2Classification of chains and states

IB Markov Chains

2.4 The strong Markov property and applications

We are going to state the strong Markov property and see applications of it.

Before this, we should know what the weak Markov property is. We have, in fact,

already seen the weak Markov property. It’s just that we called it the “Markov

property’ instead.

In probability, we often have “strong” and “weak” versions of things. For

example, we have the strong and weak law of large numbers. The difference is

that the weak versions are expressed in terms of probabilities, while the strong

versions are expressed in terms of random variables.

Initially, when people first started developing probability theory, they just

talked about probability distributions like the Poisson distribution or the normal

distribution. However, later it turned out it is often nicer to talk about random

variables instead. After messing with random variables, we can just take ex-

pectations or evaluate probabilities to get the corresponding statement about

probability distributions. Hence usually the “strong” versions imply the “weak”

version, but not the other way round.

In this case, recall that we defined the Markov property in terms of the

probabilities at some fixed time. We have some fixed time

t

, and we want to

know the probabilities of events after

t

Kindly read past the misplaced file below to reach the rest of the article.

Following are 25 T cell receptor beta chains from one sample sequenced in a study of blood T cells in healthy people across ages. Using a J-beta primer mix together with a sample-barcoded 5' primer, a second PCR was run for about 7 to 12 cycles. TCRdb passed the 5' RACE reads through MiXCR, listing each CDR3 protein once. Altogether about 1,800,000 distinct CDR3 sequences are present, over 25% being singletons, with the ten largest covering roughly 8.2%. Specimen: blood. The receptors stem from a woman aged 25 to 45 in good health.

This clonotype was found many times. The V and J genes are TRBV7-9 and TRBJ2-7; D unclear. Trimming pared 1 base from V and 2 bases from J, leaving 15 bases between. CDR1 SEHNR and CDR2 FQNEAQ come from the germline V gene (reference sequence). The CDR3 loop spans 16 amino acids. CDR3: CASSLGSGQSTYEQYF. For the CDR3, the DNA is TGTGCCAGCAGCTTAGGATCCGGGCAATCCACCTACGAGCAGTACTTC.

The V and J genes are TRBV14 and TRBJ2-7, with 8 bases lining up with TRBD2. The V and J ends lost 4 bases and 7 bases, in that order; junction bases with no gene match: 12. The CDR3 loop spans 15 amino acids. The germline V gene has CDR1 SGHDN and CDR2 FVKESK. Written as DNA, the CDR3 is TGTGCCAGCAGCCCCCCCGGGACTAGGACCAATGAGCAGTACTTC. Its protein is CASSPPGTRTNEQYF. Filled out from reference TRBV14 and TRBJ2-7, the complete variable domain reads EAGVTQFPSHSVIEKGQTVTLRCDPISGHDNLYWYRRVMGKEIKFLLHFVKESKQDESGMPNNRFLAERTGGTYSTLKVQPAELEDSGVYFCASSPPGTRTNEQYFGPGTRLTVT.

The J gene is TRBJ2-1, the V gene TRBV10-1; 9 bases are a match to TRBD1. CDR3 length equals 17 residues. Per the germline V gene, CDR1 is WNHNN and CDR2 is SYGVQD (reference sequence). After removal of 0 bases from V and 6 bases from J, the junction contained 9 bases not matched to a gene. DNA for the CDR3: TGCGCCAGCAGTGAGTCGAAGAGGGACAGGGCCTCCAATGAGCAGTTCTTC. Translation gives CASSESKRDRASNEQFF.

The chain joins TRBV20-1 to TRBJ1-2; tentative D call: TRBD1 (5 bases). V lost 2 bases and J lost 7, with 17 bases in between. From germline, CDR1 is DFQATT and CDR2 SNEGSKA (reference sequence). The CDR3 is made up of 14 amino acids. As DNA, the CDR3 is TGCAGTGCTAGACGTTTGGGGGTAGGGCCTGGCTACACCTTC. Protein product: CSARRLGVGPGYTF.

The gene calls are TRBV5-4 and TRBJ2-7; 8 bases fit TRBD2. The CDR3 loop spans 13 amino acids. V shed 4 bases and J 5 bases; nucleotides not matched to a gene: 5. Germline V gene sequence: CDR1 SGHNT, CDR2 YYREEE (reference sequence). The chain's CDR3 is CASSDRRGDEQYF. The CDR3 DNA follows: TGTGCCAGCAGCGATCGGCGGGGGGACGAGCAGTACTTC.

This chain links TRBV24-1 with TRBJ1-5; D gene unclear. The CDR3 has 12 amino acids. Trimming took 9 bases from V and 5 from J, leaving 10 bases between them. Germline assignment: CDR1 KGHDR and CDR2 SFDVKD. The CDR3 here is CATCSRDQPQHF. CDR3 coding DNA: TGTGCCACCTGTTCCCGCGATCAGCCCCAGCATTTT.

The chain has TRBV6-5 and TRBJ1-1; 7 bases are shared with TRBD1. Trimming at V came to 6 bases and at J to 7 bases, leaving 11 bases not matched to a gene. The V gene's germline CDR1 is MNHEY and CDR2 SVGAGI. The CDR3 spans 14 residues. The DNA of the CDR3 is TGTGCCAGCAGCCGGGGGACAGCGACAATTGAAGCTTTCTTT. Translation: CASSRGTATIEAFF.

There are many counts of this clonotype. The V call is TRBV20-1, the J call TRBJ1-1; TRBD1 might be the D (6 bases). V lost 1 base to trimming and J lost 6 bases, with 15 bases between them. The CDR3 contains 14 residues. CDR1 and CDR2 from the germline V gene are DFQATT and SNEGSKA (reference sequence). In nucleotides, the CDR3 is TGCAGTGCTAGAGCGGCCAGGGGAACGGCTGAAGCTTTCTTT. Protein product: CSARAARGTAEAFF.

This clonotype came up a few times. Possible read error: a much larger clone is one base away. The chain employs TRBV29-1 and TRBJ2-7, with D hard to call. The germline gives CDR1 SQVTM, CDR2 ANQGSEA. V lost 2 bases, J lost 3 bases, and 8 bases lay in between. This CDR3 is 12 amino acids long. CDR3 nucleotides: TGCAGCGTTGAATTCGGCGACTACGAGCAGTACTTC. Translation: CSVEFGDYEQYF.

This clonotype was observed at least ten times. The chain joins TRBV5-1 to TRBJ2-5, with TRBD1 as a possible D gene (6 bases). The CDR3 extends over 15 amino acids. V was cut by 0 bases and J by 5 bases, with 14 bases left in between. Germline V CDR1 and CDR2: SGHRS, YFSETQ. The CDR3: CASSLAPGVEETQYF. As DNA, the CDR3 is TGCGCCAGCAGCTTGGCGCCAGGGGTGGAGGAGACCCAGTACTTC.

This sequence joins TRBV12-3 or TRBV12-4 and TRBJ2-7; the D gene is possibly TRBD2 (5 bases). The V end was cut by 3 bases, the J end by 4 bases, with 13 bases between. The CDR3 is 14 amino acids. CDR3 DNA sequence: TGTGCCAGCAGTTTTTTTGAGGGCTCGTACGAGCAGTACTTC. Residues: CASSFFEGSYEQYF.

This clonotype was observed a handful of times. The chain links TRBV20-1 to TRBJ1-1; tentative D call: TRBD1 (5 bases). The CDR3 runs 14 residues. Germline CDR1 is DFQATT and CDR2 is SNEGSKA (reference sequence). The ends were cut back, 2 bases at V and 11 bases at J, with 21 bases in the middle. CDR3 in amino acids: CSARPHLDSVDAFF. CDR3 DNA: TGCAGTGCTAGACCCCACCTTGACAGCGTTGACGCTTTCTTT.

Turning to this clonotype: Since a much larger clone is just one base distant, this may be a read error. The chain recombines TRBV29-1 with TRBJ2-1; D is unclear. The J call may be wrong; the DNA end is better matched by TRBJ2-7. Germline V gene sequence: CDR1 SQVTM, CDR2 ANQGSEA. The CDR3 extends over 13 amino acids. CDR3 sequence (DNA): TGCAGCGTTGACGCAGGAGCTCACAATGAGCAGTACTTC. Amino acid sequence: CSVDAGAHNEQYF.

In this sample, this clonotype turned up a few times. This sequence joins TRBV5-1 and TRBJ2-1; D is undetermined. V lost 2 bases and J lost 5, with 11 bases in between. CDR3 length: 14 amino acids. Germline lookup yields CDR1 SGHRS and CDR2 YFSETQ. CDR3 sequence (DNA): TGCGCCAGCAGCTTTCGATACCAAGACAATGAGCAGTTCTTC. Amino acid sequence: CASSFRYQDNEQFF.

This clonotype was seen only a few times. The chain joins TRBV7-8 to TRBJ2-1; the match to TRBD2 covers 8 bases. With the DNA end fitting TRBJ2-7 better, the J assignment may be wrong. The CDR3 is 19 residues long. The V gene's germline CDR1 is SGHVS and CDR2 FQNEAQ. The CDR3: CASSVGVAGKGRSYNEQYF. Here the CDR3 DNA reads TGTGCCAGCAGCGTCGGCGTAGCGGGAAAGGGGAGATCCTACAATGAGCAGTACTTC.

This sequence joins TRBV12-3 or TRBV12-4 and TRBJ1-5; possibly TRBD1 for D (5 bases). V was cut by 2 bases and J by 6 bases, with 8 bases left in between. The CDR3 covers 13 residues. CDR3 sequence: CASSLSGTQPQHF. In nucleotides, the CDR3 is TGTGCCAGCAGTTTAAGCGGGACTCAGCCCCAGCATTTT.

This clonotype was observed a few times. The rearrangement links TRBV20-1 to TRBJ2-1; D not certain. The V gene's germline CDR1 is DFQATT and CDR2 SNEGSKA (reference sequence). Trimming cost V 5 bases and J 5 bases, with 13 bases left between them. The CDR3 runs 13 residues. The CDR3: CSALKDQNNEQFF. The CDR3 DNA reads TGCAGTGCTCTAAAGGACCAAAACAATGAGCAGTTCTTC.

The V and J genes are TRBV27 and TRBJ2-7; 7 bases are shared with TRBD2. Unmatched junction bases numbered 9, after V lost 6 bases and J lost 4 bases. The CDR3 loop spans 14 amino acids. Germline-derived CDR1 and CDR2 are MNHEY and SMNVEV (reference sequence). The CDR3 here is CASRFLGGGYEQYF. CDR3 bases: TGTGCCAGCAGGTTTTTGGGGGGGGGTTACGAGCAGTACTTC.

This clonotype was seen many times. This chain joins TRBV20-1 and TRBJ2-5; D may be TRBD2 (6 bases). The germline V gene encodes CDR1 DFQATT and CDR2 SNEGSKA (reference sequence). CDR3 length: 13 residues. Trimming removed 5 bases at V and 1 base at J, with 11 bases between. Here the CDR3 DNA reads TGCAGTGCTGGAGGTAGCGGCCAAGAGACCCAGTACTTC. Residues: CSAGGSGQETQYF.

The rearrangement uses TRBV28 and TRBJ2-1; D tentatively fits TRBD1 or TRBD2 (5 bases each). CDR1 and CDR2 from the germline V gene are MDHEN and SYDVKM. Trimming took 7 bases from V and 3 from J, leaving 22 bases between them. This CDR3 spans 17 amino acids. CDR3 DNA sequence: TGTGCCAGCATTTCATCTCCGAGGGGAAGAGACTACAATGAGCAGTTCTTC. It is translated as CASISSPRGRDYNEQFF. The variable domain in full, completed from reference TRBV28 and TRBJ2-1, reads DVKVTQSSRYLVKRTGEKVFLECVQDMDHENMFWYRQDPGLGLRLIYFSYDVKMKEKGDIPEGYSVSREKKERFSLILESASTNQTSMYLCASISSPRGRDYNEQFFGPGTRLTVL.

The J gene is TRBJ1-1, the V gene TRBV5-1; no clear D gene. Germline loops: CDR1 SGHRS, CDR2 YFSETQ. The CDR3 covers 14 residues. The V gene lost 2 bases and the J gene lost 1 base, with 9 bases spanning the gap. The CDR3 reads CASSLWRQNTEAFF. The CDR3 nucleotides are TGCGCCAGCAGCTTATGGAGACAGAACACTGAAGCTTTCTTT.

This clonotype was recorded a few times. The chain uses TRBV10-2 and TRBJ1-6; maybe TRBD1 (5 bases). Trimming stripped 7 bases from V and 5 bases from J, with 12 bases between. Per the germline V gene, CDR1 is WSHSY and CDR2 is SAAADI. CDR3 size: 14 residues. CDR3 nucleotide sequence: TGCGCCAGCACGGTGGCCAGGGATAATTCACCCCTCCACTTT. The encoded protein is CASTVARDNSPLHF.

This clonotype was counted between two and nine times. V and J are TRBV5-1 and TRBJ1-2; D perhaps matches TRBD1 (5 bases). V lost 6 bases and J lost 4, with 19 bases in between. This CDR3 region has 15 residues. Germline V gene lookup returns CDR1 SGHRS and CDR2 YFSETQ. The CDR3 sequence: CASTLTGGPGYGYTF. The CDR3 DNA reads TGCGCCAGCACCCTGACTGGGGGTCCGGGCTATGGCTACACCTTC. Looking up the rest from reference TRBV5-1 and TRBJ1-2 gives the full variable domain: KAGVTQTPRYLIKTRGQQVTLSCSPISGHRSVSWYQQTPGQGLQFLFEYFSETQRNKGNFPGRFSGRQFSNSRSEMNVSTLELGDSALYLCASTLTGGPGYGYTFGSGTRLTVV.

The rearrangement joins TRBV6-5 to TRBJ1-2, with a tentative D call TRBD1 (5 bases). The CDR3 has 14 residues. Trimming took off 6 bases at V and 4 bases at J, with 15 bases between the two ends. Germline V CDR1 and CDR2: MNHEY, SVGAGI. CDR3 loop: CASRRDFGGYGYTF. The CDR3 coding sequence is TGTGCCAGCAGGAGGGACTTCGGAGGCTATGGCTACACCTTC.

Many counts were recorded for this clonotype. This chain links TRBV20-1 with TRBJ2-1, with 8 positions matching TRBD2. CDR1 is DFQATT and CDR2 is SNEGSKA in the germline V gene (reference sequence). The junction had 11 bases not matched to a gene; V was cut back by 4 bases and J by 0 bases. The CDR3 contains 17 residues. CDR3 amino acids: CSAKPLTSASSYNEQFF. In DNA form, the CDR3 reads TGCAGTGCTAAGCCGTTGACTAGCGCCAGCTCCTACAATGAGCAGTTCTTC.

in terms of what happened before

t

.

In the strong Markov property, we will allow

t

to be a random variable, and

say something slightly more involved. However, we will not allow

T

to be any

random variable, but just some nice ones.

Definition (Stopping time). Let

X

be a Markov chain. A random variable

T

(which is a function Ω

→ N ∪{∞}

) is a stopping time for the chain

X

= (

X

n

) if

for n ≥ 0, the event {T = n} is given in terms of X

0

, ··· , X

n

.

For example, suppose we are in a casino and gambling. We let

X

n

be the

amount of money we have at time

n

. Then we can set our stopping time as “the

time when we have $10 left”. This is a stopping time, in the sense that we can

use this as a guide to when to stop — it is certainly possible to set yourself a

guide that you should leave the casino when you have $10 left. However, it does

not make sense to say “I will leave if the next game will make me bankrupt”,

since there is no way to tell if the next game will make you bankrupt (it certainly

will not if you win the game!). Hence this is not a stopping time.

Example. The hitting time

H

A

is a stopping time. This is since

{H

A

=

n}

=

{X

i

∈ A for i < n} ∩ {X

n

∈ A}

. We also know that

H

A

+ 1 is a stopping time

since it only depends in

X

i

for

i ≤ n −

1. However,

H

A

−

1 is not a stopping

time since it depends on X

n+1

.

We can now state the strong Markov property, which is expressed in a rather

complicated manner but can be useful at times.

Theorem (Strong Markov property). Let

X

be a Markov chain with transition

matrix

P

, and let

T

be a stopping time for

X

. Given

T < ∞

and

X

T

=

i

, the

chain (

X

T +k

:

k ≥

0) is a Markov chain with transition matrix

P

with initial

distribution X

T +0

= i, and this Markov chain is independent of X

0

, ··· , X

T

.

Proof is omitted.